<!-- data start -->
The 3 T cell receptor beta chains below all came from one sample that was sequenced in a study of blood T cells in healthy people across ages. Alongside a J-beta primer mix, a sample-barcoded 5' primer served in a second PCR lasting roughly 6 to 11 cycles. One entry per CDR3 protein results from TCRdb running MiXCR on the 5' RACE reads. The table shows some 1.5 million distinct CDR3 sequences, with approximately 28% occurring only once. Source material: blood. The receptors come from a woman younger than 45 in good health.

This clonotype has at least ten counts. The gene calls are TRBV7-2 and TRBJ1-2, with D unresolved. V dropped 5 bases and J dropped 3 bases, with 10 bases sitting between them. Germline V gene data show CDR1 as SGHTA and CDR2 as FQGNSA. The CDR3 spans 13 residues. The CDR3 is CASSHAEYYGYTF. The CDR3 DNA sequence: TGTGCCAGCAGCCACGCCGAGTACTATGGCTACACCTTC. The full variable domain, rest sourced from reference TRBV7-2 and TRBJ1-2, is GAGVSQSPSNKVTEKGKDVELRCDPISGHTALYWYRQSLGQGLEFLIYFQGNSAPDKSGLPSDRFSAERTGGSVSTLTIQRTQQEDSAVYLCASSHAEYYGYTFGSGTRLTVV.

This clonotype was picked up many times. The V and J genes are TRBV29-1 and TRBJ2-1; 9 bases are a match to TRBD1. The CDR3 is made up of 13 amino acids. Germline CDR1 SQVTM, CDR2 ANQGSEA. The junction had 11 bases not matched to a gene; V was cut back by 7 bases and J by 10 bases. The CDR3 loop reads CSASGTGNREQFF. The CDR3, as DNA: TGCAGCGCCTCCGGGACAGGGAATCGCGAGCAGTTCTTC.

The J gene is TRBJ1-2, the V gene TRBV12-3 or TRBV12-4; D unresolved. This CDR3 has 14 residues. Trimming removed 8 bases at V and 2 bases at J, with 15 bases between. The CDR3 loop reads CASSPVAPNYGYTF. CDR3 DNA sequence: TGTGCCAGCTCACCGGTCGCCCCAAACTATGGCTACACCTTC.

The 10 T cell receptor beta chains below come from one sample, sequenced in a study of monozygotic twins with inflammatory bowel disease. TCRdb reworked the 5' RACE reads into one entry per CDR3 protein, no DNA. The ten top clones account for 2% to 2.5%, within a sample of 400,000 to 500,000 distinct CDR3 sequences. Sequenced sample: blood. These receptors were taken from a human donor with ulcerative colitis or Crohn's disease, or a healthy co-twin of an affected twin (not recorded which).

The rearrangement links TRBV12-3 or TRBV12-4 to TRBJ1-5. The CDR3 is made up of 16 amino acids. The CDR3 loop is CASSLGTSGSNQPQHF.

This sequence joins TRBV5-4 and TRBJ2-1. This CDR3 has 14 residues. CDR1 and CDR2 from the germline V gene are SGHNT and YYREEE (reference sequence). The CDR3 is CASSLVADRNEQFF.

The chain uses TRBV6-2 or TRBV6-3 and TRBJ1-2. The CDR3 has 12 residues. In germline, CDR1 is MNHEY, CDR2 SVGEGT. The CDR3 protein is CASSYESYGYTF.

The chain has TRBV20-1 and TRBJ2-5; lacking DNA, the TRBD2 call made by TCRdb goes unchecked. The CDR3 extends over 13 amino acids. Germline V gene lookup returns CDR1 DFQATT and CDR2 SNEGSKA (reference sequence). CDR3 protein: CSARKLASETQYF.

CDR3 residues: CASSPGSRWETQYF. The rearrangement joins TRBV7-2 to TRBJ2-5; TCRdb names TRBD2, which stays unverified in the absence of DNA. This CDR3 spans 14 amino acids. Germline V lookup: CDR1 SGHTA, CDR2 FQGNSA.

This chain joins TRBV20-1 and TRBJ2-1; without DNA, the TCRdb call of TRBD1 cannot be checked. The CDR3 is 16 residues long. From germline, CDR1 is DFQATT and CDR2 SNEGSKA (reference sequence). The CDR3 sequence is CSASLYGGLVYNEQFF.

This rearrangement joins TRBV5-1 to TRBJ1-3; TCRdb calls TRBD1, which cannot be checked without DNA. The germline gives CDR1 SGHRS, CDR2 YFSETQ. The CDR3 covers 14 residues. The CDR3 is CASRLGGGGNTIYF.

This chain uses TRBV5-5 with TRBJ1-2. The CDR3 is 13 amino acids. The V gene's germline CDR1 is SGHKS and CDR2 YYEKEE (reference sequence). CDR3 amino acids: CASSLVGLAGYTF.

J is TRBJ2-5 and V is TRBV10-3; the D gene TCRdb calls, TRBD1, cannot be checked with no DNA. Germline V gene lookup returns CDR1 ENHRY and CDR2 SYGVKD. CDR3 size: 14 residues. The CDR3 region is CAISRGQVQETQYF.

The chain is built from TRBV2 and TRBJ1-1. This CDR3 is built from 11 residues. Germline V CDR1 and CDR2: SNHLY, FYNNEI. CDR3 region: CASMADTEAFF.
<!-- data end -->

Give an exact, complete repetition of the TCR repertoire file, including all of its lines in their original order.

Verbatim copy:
The 3 T cell receptor beta chains below all came from one sample that was sequenced in a study of blood T cells in healthy people across ages. Alongside a J-beta primer mix, a sample-barcoded 5' primer served in a second PCR lasting roughly 6 to 11 cycles. One entry per CDR3 protein results from TCRdb running MiXCR on the 5' RACE reads. The table shows some 1.5 million distinct CDR3 sequences, with approximately 28% occurring only once. Source material: blood. The receptors come from a woman younger than 45 in good health.

This clonotype has at least ten counts. The gene calls are TRBV7-2 and TRBJ1-2, with D unresolved. V dropped 5 bases and J dropped 3 bases, with 10 bases sitting between them. Germline V gene data show CDR1 as SGHTA and CDR2 as FQGNSA. The CDR3 spans 13 residues. The CDR3 is CASSHAEYYGYTF. The CDR3 DNA sequence: TGTGCCAGCAGCCACGCCGAGTACTATGGCTACACCTTC. The full variable domain, rest sourced from reference TRBV7-2 and TRBJ1-2, is GAGVSQSPSNKVTEKGKDVELRCDPISGHTALYWYRQSLGQGLEFLIYFQGNSAPDKSGLPSDRFSAERTGGSVSTLTIQRTQQEDSAVYLCASSHAEYYGYTFGSGTRLTVV.

This clonotype was picked up many times. The V and J genes are TRBV29-1 and TRBJ2-1; 9 bases are a match to TRBD1. The CDR3 is made up of 13 amino acids. Germline CDR1 SQVTM, CDR2 ANQGSEA. The junction had 11 bases not matched to a gene; V was cut back by 7 bases and J by 10 bases. The CDR3 loop reads CSASGTGNREQFF. The CDR3, as DNA: TGCAGCGCCTCCGGGACAGGGAATCGCGAGCAGTTCTTC.

The J gene is TRBJ1-2, the V gene TRBV12-3 or TRBV12-4; D unresolved. This CDR3 has 14 residues. Trimming removed 8 bases at V and 2 bases at J, with 15 bases between. The CDR3 loop reads CASSPVAPNYGYTF. CDR3 DNA sequence: TGTGCCAGCTCACCGGTCGCCCCAAACTATGGCTACACCTTC.

The 10 T cell receptor beta chains below come from one sample, sequenced in a study of monozygotic twins with inflammatory bowel disease. TCRdb reworked the 5' RACE reads into one entry per CDR3 protein, no DNA. The ten top clones account for 2% to 2.5%, within a sample of 400,000 to 500,000 distinct CDR3 sequences. Sequenced sample: blood. These receptors were taken from a human donor with ulcerative colitis or Crohn's disease, or a healthy co-twin of an affected twin (not recorded which).

The rearrangement links TRBV12-3 or TRBV12-4 to TRBJ1-5. The CDR3 is made up of 16 amino acids. The CDR3 loop is CASSLGTSGSNQPQHF.

This sequence joins TRBV5-4 and TRBJ2-1. This CDR3 has 14 residues. CDR1 and CDR2 from the germline V gene are SGHNT and YYREEE (reference sequence). The CDR3 is CASSLVADRNEQFF.

The chain uses TRBV6-2 or TRBV6-3 and TRBJ1-2. The CDR3 has 12 residues. In germline, CDR1 is MNHEY, CDR2 SVGEGT. The CDR3 protein is CASSYESYGYTF.

The chain has TRBV20-1 and TRBJ2-5; lacking DNA, the TRBD2 call made by TCRdb goes unchecked. The CDR3 extends over 13 amino acids. Germline V gene lookup returns CDR1 DFQATT and CDR2 SNEGSKA (reference sequence). CDR3 protein: CSARKLASETQYF.

CDR3 residues: CASSPGSRWETQYF. The rearrangement joins TRBV7-2 to TRBJ2-5; TCRdb names TRBD2, which stays unverified in the absence of DNA. This CDR3 spans 14 amino acids. Germline V lookup: CDR1 SGHTA, CDR2 FQGNSA.

This chain joins TRBV20-1 and TRBJ2-1; without DNA, the TCRdb call of TRBD1 cannot be checked. The CDR3 is 16 residues long. From germline, CDR1 is DFQATT and CDR2 SNEGSKA (reference sequence). The CDR3 sequence is CSASLYGGLVYNEQFF.

This rearrangement joins TRBV5-1 to TRBJ1-3; TCRdb calls TRBD1, which cannot be checked without DNA. The germline gives CDR1 SGHRS, CDR2 YFSETQ. The CDR3 covers 14 residues. The CDR3 is CASRLGGGGNTIYF.

This chain uses TRBV5-5 with TRBJ1-2. The CDR3 is 13 amino acids. The V gene's germline CDR1 is SGHKS and CDR2 YYEKEE (reference sequence). CDR3 amino acids: CASSLVGLAGYTF.

J is TRBJ2-5 and V is TRBV10-3; the D gene TCRdb calls, TRBD1, cannot be checked with no DNA. Germline V gene lookup returns CDR1 ENHRY and CDR2 SYGVKD. CDR3 size: 14 residues. The CDR3 region is CAISRGQVQETQYF.

The chain is built from TRBV2 and TRBJ1-1. This CDR3 is built from 11 residues. Germline V CDR1 and CDR2: SNHLY, FYNNEI. CDR3 region: CASMADTEAFF.